Sales and Account Management have always been people-focused businesses and great relationship building is an essential foundation to becoming a trusted advisor. Most of us have had to shift these skills into the 2D world of video calls, which brought on more challenges than we anticipated in the last few years. Whether you are customer-facing or joining a new company or team, those serendipitous moments that occur when walking to get a cup of coffee between meetings have gone - leaving very little time for natural human connection. Body language is harder to interpret, calls have stricter agendas and 'fun team events' are certainly not as inspirational when stuck behind a screen. It also forces you to be much more organised with your time as you can easily end up spending four hours in back to back half-hour calls, meaning no time to reflect and note down action points.
Teams can become so focused on delivering the task at hand that they forget to actively listen to the customer. We can all relate to the want and need of nailing a message before the end of client interaction, but sometimes it can cause us to completely miss a customer's core goal or business objective. When you spend your time trying to think of an answer to a question while a customer is speaking rather than simply listening, you can miss the underlying message. Great client management is just as much about knowing when a solution is the wrong thing for our customers and being brave enough to decline an opportunity for the health of your long-term relationship.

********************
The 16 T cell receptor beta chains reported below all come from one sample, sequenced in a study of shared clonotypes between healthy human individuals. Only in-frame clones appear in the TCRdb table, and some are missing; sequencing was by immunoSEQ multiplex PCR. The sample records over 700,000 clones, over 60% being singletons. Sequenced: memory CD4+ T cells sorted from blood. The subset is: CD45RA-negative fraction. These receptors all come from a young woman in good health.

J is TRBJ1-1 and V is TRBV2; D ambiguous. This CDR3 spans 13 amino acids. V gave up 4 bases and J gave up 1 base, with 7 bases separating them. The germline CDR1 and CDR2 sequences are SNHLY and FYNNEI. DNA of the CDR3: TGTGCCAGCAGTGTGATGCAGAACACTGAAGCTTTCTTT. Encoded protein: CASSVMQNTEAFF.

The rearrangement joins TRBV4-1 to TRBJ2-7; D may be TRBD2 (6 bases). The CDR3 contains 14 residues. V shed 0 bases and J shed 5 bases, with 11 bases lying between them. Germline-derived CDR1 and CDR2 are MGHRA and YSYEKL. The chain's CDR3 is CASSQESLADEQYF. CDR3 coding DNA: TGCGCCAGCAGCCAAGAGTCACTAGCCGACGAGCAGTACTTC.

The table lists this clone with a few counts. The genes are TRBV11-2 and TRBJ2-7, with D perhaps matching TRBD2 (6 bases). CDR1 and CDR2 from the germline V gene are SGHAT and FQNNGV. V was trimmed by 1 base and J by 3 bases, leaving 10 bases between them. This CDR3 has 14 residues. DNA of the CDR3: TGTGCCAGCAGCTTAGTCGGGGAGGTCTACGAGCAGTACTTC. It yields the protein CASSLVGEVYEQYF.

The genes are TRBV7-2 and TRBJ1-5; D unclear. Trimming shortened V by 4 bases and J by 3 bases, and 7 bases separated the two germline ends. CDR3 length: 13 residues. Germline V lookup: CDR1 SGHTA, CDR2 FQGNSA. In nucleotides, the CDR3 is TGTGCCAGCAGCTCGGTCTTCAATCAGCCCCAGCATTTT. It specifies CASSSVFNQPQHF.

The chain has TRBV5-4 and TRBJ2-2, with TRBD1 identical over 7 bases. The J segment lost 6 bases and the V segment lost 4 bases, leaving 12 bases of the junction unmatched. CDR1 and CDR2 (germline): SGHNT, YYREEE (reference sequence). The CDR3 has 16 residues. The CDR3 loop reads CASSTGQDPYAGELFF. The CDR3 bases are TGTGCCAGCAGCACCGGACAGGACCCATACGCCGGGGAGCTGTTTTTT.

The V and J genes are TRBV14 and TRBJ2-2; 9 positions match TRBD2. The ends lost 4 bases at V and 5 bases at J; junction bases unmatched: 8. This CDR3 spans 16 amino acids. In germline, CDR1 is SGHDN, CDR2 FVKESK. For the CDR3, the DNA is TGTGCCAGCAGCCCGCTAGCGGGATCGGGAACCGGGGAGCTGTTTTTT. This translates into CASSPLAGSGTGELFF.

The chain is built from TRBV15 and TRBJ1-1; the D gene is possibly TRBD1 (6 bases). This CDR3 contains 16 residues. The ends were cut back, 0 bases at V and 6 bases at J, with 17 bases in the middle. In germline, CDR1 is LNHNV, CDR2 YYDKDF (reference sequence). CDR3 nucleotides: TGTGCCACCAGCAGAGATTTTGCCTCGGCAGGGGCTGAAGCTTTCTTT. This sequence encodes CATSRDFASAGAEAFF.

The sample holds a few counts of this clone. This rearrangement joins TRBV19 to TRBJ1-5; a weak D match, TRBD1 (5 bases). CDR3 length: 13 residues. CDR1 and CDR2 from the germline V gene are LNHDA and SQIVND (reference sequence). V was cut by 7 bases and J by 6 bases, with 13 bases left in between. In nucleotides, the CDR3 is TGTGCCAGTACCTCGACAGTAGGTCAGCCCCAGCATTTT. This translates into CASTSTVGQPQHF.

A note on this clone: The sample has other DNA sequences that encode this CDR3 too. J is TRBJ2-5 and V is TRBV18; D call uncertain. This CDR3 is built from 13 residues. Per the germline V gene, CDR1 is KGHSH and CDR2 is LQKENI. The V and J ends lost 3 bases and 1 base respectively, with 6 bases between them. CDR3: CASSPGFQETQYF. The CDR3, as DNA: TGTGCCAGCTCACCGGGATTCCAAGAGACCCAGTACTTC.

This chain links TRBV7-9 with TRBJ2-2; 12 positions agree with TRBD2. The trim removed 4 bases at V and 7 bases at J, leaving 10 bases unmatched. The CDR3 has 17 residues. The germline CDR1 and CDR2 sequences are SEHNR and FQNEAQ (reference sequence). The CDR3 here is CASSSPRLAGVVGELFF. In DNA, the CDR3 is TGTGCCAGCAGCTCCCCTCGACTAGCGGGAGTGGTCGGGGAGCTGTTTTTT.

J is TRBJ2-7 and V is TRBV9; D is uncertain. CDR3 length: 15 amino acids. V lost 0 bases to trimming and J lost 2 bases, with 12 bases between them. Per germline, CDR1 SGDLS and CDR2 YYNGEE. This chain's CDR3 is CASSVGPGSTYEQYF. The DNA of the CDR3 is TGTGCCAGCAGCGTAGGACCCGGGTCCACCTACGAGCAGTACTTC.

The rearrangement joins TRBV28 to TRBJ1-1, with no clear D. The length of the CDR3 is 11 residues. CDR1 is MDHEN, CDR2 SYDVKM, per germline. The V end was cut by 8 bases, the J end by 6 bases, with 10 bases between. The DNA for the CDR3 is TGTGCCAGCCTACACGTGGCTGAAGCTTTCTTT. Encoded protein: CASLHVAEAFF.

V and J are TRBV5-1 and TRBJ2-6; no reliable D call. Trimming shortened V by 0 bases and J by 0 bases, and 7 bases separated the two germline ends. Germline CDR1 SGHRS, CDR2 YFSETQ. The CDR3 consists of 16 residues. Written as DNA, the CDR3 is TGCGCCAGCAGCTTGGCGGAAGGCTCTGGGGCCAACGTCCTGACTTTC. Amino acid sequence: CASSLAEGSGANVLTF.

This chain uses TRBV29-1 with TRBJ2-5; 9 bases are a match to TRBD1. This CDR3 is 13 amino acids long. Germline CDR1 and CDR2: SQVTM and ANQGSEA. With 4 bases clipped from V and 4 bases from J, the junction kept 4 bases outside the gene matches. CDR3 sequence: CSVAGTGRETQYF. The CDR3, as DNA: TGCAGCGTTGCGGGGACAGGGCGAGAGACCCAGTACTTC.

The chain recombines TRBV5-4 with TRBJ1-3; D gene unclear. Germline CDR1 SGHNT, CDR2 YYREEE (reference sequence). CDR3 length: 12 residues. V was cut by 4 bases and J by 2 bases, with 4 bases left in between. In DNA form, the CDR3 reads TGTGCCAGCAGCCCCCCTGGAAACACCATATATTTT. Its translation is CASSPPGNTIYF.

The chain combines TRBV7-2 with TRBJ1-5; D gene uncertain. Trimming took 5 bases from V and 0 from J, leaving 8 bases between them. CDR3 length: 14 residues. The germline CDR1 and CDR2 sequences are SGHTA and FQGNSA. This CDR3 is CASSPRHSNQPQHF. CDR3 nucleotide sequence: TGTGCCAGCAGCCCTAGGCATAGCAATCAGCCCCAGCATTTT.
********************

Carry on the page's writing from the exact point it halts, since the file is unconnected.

Listening with intent, focusing on building trust and rapport, taking effective action points after each interaction, being timely with responses and being empowered to say no when you have to.
In this new hybrid world that we find ourselves working in, scheduling internal meetings across diaries has become a very complex challenge. Knowing what is top of mind for your customer so it can be referenced at the start of your next interaction will make your time together efficient and results-oriented. Also, notetaking should find common themes in each interaction that you can build upon for your particular company's key milestones and KPIs.
Ask your customers what matters to them! How often do companies do this, rather than just assume? Speak to them and ask them how they'd like to be serviced. When you get your results, adapt your teams to work in a way that lends itself to this. Don't overthink it.
Encourage your teams to put focus weeks or days into their diary, away from meetings so that they can focus on their core work. Empower them to ask if holding a meeting on a topic is really necessary or if it can quickly be discussed on chat or on email. Finally, encourage your teams to use their annual leave, it's there for a reason. You are more productive long term if you rest!
To start with, listen more and talk less. Be curious. Find a mentor and read content and articles about the things that matter to your customer or client. You will need to earn your place as an advisor and partner to your client, so don't rush it. Clients respect those who say 'I actually do not know, let me come back to you with the correct answer' more than those who quickly skim across an important topic to avoid losing face.
You got this.